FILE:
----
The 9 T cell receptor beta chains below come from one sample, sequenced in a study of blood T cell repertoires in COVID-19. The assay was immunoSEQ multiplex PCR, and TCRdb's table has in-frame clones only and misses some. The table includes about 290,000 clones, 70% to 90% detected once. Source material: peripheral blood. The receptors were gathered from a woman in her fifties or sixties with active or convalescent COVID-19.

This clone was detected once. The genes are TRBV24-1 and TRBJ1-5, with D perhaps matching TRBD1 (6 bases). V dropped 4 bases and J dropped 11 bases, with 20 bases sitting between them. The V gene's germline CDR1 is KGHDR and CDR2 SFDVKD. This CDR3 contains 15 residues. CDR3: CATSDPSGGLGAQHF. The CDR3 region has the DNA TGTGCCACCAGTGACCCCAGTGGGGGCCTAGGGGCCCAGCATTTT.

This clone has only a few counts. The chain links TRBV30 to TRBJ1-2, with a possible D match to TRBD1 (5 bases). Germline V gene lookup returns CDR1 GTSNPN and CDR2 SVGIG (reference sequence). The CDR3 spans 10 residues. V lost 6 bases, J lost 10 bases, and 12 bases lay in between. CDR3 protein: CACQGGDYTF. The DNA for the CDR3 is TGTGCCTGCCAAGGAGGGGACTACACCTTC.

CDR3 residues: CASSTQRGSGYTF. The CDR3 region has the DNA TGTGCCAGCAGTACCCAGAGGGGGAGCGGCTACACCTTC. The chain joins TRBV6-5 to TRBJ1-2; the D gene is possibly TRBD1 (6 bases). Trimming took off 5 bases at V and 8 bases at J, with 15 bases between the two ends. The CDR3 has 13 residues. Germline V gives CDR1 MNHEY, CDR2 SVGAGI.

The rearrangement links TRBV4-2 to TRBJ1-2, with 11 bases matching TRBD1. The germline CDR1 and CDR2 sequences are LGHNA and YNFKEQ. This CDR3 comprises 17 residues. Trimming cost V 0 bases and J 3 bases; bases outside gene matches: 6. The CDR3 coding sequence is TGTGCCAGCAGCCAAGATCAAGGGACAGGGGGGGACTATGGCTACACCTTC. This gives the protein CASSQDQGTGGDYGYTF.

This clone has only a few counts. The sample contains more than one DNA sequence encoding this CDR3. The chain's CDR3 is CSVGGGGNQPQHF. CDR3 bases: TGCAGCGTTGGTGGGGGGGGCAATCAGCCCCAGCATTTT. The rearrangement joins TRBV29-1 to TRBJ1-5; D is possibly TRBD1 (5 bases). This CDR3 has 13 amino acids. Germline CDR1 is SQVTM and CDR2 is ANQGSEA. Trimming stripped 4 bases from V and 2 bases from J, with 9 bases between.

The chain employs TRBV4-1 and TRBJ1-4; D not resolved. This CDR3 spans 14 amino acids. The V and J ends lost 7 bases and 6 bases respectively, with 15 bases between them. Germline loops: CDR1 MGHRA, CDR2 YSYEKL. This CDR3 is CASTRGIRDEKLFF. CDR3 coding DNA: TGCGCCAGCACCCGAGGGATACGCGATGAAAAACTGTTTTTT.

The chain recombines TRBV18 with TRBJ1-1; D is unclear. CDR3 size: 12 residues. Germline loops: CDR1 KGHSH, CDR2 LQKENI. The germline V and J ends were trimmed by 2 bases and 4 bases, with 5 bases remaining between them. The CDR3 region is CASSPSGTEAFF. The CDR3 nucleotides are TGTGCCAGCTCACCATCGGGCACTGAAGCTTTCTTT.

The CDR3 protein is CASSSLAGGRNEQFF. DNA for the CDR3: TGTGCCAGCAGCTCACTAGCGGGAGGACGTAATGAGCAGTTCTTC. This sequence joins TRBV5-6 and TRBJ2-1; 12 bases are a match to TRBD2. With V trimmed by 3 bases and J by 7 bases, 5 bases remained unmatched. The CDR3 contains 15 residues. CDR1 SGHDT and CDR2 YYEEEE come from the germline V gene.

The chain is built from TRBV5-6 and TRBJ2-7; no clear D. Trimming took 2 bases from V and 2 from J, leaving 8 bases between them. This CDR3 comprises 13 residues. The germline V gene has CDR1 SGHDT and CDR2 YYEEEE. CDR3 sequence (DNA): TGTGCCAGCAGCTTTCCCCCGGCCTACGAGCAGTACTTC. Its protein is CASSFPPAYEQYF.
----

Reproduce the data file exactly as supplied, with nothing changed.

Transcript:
The 9 T cell receptor beta chains below come from one sample, sequenced in a study of blood T cell repertoires in COVID-19. The assay was immunoSEQ multiplex PCR, and TCRdb's table has in-frame clones only and misses some. The table includes about 290,000 clones, 70% to 90% detected once. Source material: peripheral blood. The receptors were gathered from a woman in her fifties or sixties with active or convalescent COVID-19.

This clone was detected once. The genes are TRBV24-1 and TRBJ1-5, with D perhaps matching TRBD1 (6 bases). V dropped 4 bases and J dropped 11 bases, with 20 bases sitting between them. The V gene's germline CDR1 is KGHDR and CDR2 SFDVKD. This CDR3 contains 15 residues. CDR3: CATSDPSGGLGAQHF. The CDR3 region has the DNA TGTGCCACCAGTGACCCCAGTGGGGGCCTAGGGGCCCAGCATTTT.

This clone has only a few counts. The chain links TRBV30 to TRBJ1-2, with a possible D match to TRBD1 (5 bases). Germline V gene lookup returns CDR1 GTSNPN and CDR2 SVGIG (reference sequence). The CDR3 spans 10 residues. V lost 6 bases, J lost 10 bases, and 12 bases lay in between. CDR3 protein: CACQGGDYTF. The DNA for the CDR3 is TGTGCCTGCCAAGGAGGGGACTACACCTTC.

CDR3 residues: CASSTQRGSGYTF. The CDR3 region has the DNA TGTGCCAGCAGTACCCAGAGGGGGAGCGGCTACACCTTC. The chain joins TRBV6-5 to TRBJ1-2; the D gene is possibly TRBD1 (6 bases). Trimming took off 5 bases at V and 8 bases at J, with 15 bases between the two ends. The CDR3 has 13 residues. Germline V gives CDR1 MNHEY, CDR2 SVGAGI.

The rearrangement links TRBV4-2 to TRBJ1-2, with 11 bases matching TRBD1. The germline CDR1 and CDR2 sequences are LGHNA and YNFKEQ. This CDR3 comprises 17 residues. Trimming cost V 0 bases and J 3 bases; bases outside gene matches: 6. The CDR3 coding sequence is TGTGCCAGCAGCCAAGATCAAGGGACAGGGGGGGACTATGGCTACACCTTC. This gives the protein CASSQDQGTGGDYGYTF.

This clone has only a few counts. The sample contains more than one DNA sequence encoding this CDR3. The chain's CDR3 is CSVGGGGNQPQHF. CDR3 bases: TGCAGCGTTGGTGGGGGGGGCAATCAGCCCCAGCATTTT. The rearrangement joins TRBV29-1 to TRBJ1-5; D is possibly TRBD1 (5 bases). This CDR3 has 13 amino acids. Germline CDR1 is SQVTM and CDR2 is ANQGSEA. Trimming stripped 4 bases from V and 2 bases from J, with 9 bases between.

The chain employs TRBV4-1 and TRBJ1-4; D not resolved. This CDR3 spans 14 amino acids. The V and J ends lost 7 bases and 6 bases respectively, with 15 bases between them. Germline loops: CDR1 MGHRA, CDR2 YSYEKL. This CDR3 is CASTRGIRDEKLFF. CDR3 coding DNA: TGCGCCAGCACCCGAGGGATACGCGATGAAAAACTGTTTTTT.

The chain recombines TRBV18 with TRBJ1-1; D is unclear. CDR3 size: 12 residues. Germline loops: CDR1 KGHSH, CDR2 LQKENI. The germline V and J ends were trimmed by 2 bases and 4 bases, with 5 bases remaining between them. The CDR3 region is CASSPSGTEAFF. The CDR3 nucleotides are TGTGCCAGCTCACCATCGGGCACTGAAGCTTTCTTT.

The CDR3 protein is CASSSLAGGRNEQFF. DNA for the CDR3: TGTGCCAGCAGCTCACTAGCGGGAGGACGTAATGAGCAGTTCTTC. This sequence joins TRBV5-6 and TRBJ2-1; 12 bases are a match to TRBD2. With V trimmed by 3 bases and J by 7 bases, 5 bases remained unmatched. The CDR3 contains 15 residues. CDR1 SGHDT and CDR2 YYEEEE come from the germline V gene.

The chain is built from TRBV5-6 and TRBJ2-7; no clear D. Trimming took 2 bases from V and 2 from J, leaving 8 bases between them. This CDR3 comprises 13 residues. The germline V gene has CDR1 SGHDT and CDR2 YYEEEE. CDR3 sequence (DNA): TGTGCCAGCAGCTTTCCCCCGGCCTACGAGCAGTACTTC. Its protein is CASSFPPAYEQYF.